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Instructor Class Description

Time Schedule:

Cherry A. Mcgee Banks
B EDUC 475
Bothell Campus

Global Perspectives on Diversity and Citizenship Education

Explores the relationship between diversity and citizenship education in a select group of nation-states. Discusses challenges experienced by citizens in those nation-states as the nations respond to diversity while trying to maintain national cohesion.

Class description

Students will examine issues that stem from diversity and citizenship in multicultural nation-states. They will discuss the challenges and opportunities experienced by citizens and non-citizens in a select group of nations that are responding to diversity while trying to maintain national cohesion. Course readings, discussions, activities, and inquiry will provide a foundation for students to consider the role of citizenship education in an increasingly diverse U.S. society and world.

Student learning goals

(1)Identify and articulate assumptions about citizenship and citizenship education.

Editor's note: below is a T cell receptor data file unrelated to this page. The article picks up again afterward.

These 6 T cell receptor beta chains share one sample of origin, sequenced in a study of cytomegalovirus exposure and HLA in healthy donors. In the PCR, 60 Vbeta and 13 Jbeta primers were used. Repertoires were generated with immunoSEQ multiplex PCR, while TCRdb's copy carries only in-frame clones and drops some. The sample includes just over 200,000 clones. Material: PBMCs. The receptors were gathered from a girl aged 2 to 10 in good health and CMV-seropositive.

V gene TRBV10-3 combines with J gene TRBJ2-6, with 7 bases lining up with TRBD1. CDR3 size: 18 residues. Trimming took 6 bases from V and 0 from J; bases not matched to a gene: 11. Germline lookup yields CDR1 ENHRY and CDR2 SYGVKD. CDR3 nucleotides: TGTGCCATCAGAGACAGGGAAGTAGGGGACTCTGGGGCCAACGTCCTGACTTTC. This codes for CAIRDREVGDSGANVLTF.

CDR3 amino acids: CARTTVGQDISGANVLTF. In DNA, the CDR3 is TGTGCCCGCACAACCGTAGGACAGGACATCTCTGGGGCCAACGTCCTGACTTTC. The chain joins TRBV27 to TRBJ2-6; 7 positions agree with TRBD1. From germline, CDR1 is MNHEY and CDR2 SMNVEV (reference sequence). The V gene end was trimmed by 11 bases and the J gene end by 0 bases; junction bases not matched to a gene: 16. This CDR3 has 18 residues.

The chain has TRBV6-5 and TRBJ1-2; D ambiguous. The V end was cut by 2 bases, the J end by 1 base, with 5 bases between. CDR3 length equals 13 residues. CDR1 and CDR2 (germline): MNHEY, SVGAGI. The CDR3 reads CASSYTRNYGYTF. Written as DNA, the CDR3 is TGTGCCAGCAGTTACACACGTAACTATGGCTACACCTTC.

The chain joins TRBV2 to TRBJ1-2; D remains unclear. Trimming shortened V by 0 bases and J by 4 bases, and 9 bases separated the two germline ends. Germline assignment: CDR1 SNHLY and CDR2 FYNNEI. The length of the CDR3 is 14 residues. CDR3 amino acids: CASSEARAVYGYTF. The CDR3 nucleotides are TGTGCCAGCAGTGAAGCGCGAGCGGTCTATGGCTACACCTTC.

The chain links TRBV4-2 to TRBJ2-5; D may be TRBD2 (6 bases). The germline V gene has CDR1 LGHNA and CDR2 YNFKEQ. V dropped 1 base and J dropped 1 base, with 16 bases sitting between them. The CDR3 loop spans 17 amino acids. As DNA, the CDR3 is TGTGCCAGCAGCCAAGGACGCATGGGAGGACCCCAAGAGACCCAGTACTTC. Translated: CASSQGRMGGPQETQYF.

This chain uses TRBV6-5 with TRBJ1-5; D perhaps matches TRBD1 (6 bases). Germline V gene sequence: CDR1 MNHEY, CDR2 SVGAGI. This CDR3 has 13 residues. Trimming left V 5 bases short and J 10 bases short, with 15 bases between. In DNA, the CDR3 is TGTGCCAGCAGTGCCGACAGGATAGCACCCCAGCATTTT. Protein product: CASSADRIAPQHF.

(2)Understand how power relationships among groups interact and influence current citizenship education practices.

(3) Engage in a knowledgeable, insightful, respectful, and productive dialog with fellow students about citizenship and citizenship education.

General method of instruction

This class will consist primarily of large and small group discussions, student presentations, case studies, and activities. Mini-lectures will be provided to clarify course content.

Recommended preparation

Class assignments and grading

Students will write two papers: 1.Using key concepts such as immigration, language, religion,race or ethnicity students will rite a paper on citizenship education and diversity across nations. 2.Students will select a country that is of particular interest to them and write a paper in which they identify and discuss key factors that impact citizenship education in that country.

Grades will be based on participation and papers.


The information above is intended to be helpful in choosing courses. Because the instructor may further develop his/her plans for this course, its characteristics are subject to change without notice. In most cases, the official course syllabus will be distributed on the first day of class.
Last Update by Cherry A. Mcgee Banks
Date: 10/25/2013